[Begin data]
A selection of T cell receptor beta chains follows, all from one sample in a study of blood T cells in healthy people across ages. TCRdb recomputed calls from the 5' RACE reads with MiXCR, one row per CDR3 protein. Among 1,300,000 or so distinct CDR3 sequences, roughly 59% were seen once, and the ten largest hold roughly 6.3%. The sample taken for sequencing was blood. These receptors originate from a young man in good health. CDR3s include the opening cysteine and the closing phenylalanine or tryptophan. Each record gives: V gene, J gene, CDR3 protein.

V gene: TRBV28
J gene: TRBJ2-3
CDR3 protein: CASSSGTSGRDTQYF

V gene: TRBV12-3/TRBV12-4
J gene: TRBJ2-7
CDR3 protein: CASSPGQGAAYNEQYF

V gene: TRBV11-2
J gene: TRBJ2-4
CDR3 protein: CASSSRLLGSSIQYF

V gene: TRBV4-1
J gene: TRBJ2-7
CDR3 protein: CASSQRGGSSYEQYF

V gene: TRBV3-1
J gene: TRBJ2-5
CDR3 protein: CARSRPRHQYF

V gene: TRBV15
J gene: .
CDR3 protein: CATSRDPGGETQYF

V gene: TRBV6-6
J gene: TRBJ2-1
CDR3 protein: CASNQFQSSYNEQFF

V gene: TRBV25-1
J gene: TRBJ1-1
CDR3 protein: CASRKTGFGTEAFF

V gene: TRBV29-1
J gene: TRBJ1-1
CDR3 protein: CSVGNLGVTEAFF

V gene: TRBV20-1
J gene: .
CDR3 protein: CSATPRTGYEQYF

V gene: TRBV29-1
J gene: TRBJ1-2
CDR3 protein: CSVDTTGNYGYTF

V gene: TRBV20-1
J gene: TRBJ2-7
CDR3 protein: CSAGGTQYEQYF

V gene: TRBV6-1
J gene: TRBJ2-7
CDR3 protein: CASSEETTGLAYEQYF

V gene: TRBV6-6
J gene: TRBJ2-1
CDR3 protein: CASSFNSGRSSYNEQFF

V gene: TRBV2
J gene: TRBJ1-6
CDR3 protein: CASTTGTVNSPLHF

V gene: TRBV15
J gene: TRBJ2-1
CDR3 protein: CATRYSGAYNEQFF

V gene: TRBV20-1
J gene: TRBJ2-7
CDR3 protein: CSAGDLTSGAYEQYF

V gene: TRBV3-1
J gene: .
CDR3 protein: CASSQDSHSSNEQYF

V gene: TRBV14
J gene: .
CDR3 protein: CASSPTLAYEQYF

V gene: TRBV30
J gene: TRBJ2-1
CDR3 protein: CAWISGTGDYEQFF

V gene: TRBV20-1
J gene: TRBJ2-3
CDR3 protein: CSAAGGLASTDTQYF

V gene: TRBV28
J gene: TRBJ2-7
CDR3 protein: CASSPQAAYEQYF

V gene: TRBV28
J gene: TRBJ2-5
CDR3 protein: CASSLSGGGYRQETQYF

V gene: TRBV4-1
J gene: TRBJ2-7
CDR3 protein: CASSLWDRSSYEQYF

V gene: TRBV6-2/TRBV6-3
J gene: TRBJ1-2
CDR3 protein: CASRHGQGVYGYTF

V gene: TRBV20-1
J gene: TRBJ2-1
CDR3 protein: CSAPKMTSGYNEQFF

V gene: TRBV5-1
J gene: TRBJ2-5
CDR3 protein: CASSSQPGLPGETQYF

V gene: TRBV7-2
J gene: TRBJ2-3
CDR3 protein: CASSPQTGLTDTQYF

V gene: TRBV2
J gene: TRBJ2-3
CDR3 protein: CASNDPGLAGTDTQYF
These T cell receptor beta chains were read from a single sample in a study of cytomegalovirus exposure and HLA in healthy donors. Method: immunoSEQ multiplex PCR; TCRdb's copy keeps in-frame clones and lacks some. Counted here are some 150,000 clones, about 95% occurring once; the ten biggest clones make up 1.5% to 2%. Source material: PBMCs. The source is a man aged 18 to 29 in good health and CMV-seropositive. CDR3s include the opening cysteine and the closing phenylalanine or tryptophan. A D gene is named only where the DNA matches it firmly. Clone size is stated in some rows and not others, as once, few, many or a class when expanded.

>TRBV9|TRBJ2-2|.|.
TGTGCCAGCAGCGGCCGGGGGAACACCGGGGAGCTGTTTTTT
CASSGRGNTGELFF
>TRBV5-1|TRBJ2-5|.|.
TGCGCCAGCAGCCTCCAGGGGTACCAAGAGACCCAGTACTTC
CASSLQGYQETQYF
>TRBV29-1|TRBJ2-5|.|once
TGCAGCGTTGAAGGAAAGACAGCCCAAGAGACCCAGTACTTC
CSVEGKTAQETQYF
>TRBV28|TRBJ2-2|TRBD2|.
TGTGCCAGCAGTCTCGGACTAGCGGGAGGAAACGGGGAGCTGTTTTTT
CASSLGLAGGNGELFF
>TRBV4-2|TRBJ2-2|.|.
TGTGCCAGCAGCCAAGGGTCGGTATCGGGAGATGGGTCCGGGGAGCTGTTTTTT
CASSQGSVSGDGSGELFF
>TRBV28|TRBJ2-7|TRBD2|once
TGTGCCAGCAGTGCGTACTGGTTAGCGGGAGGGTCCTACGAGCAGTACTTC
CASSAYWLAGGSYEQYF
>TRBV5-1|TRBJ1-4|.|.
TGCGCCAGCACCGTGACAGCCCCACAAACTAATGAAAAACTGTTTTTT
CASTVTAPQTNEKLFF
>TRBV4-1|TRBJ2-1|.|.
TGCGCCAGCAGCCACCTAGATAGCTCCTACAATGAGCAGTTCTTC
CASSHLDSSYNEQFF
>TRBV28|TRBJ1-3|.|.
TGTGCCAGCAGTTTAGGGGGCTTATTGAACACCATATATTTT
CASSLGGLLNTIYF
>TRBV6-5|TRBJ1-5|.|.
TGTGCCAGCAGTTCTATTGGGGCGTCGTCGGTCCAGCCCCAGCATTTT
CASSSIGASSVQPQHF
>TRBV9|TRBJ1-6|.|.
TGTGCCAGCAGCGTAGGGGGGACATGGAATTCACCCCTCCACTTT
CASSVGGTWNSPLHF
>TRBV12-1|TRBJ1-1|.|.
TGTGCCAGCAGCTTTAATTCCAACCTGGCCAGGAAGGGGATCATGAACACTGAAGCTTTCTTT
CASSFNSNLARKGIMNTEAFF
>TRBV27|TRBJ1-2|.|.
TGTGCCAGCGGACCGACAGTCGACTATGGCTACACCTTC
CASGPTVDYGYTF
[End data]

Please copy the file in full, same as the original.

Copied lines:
A selection of T cell receptor beta chains follows, all from one sample in a study of blood T cells in healthy people across ages. TCRdb recomputed calls from the 5' RACE reads with MiXCR, one row per CDR3 protein. Among 1,300,000 or so distinct CDR3 sequences, roughly 59% were seen once, and the ten largest hold roughly 6.3%. The sample taken for sequencing was blood. These receptors originate from a young man in good health. CDR3s include the opening cysteine and the closing phenylalanine or tryptophan. Each record gives: V gene, J gene, CDR3 protein.

V gene: TRBV28
J gene: TRBJ2-3
CDR3 protein: CASSSGTSGRDTQYF

V gene: TRBV12-3/TRBV12-4
J gene: TRBJ2-7
CDR3 protein: CASSPGQGAAYNEQYF

V gene: TRBV11-2
J gene: TRBJ2-4
CDR3 protein: CASSSRLLGSSIQYF

V gene: TRBV4-1
J gene: TRBJ2-7
CDR3 protein: CASSQRGGSSYEQYF

V gene: TRBV3-1
J gene: TRBJ2-5
CDR3 protein: CARSRPRHQYF

V gene: TRBV15
J gene: .
CDR3 protein: CATSRDPGGETQYF

V gene: TRBV6-6
J gene: TRBJ2-1
CDR3 protein: CASNQFQSSYNEQFF

V gene: TRBV25-1
J gene: TRBJ1-1
CDR3 protein: CASRKTGFGTEAFF

V gene: TRBV29-1
J gene: TRBJ1-1
CDR3 protein: CSVGNLGVTEAFF

V gene: TRBV20-1
J gene: .
CDR3 protein: CSATPRTGYEQYF

V gene: TRBV29-1
J gene: TRBJ1-2
CDR3 protein: CSVDTTGNYGYTF

V gene: TRBV20-1
J gene: TRBJ2-7
CDR3 protein: CSAGGTQYEQYF

V gene: TRBV6-1
J gene: TRBJ2-7
CDR3 protein: CASSEETTGLAYEQYF

V gene: TRBV6-6
J gene: TRBJ2-1
CDR3 protein: CASSFNSGRSSYNEQFF

V gene: TRBV2
J gene: TRBJ1-6
CDR3 protein: CASTTGTVNSPLHF

V gene: TRBV15
J gene: TRBJ2-1
CDR3 protein: CATRYSGAYNEQFF

V gene: TRBV20-1
J gene: TRBJ2-7
CDR3 protein: CSAGDLTSGAYEQYF

V gene: TRBV3-1
J gene: .
CDR3 protein: CASSQDSHSSNEQYF

V gene: TRBV14
J gene: .
CDR3 protein: CASSPTLAYEQYF

V gene: TRBV30
J gene: TRBJ2-1
CDR3 protein: CAWISGTGDYEQFF

V gene: TRBV20-1
J gene: TRBJ2-3
CDR3 protein: CSAAGGLASTDTQYF

V gene: TRBV28
J gene: TRBJ2-7
CDR3 protein: CASSPQAAYEQYF

V gene: TRBV28
J gene: TRBJ2-5
CDR3 protein: CASSLSGGGYRQETQYF

V gene: TRBV4-1
J gene: TRBJ2-7
CDR3 protein: CASSLWDRSSYEQYF

V gene: TRBV6-2/TRBV6-3
J gene: TRBJ1-2
CDR3 protein: CASRHGQGVYGYTF

V gene: TRBV20-1
J gene: TRBJ2-1
CDR3 protein: CSAPKMTSGYNEQFF

V gene: TRBV5-1
J gene: TRBJ2-5
CDR3 protein: CASSSQPGLPGETQYF

V gene: TRBV7-2
J gene: TRBJ2-3
CDR3 protein: CASSPQTGLTDTQYF

V gene: TRBV2
J gene: TRBJ2-3
CDR3 protein: CASNDPGLAGTDTQYF
These T cell receptor beta chains were read from a single sample in a study of cytomegalovirus exposure and HLA in healthy donors. Method: immunoSEQ multiplex PCR; TCRdb's copy keeps in-frame clones and lacks some. Counted here are some 150,000 clones, about 95% occurring once; the ten biggest clones make up 1.5% to 2%. Source material: PBMCs. The source is a man aged 18 to 29 in good health and CMV-seropositive. CDR3s include the opening cysteine and the closing phenylalanine or tryptophan. A D gene is named only where the DNA matches it firmly. Clone size is stated in some rows and not others, as once, few, many or a class when expanded.

>TRBV9|TRBJ2-2|.|.
TGTGCCAGCAGCGGCCGGGGGAACACCGGGGAGCTGTTTTTT
CASSGRGNTGELFF
>TRBV5-1|TRBJ2-5|.|.
TGCGCCAGCAGCCTCCAGGGGTACCAAGAGACCCAGTACTTC
CASSLQGYQETQYF
>TRBV29-1|TRBJ2-5|.|once
TGCAGCGTTGAAGGAAAGACAGCCCAAGAGACCCAGTACTTC
CSVEGKTAQETQYF
>TRBV28|TRBJ2-2|TRBD2|.
TGTGCCAGCAGTCTCGGACTAGCGGGAGGAAACGGGGAGCTGTTTTTT
CASSLGLAGGNGELFF
>TRBV4-2|TRBJ2-2|.|.
TGTGCCAGCAGCCAAGGGTCGGTATCGGGAGATGGGTCCGGGGAGCTGTTTTTT
CASSQGSVSGDGSGELFF
>TRBV28|TRBJ2-7|TRBD2|once
TGTGCCAGCAGTGCGTACTGGTTAGCGGGAGGGTCCTACGAGCAGTACTTC
CASSAYWLAGGSYEQYF
>TRBV5-1|TRBJ1-4|.|.
TGCGCCAGCACCGTGACAGCCCCACAAACTAATGAAAAACTGTTTTTT
CASTVTAPQTNEKLFF
>TRBV4-1|TRBJ2-1|.|.
TGCGCCAGCAGCCACCTAGATAGCTCCTACAATGAGCAGTTCTTC
CASSHLDSSYNEQFF
>TRBV28|TRBJ1-3|.|.
TGTGCCAGCAGTTTAGGGGGCTTATTGAACACCATATATTTT
CASSLGGLLNTIYF
>TRBV6-5|TRBJ1-5|.|.
TGTGCCAGCAGTTCTATTGGGGCGTCGTCGGTCCAGCCCCAGCATTTT
CASSSIGASSVQPQHF
>TRBV9|TRBJ1-6|.|.
TGTGCCAGCAGCGTAGGGGGGACATGGAATTCACCCCTCCACTTT
CASSVGGTWNSPLHF
>TRBV12-1|TRBJ1-1|.|.
TGTGCCAGCAGCTTTAATTCCAACCTGGCCAGGAAGGGGATCATGAACACTGAAGCTTTCTTT
CASSFNSNLARKGIMNTEAFF
>TRBV27|TRBJ1-2|.|.
TGTGCCAGCGGACCGACAGTCGACTATGGCTACACCTTC
CASGPTVDYGYTF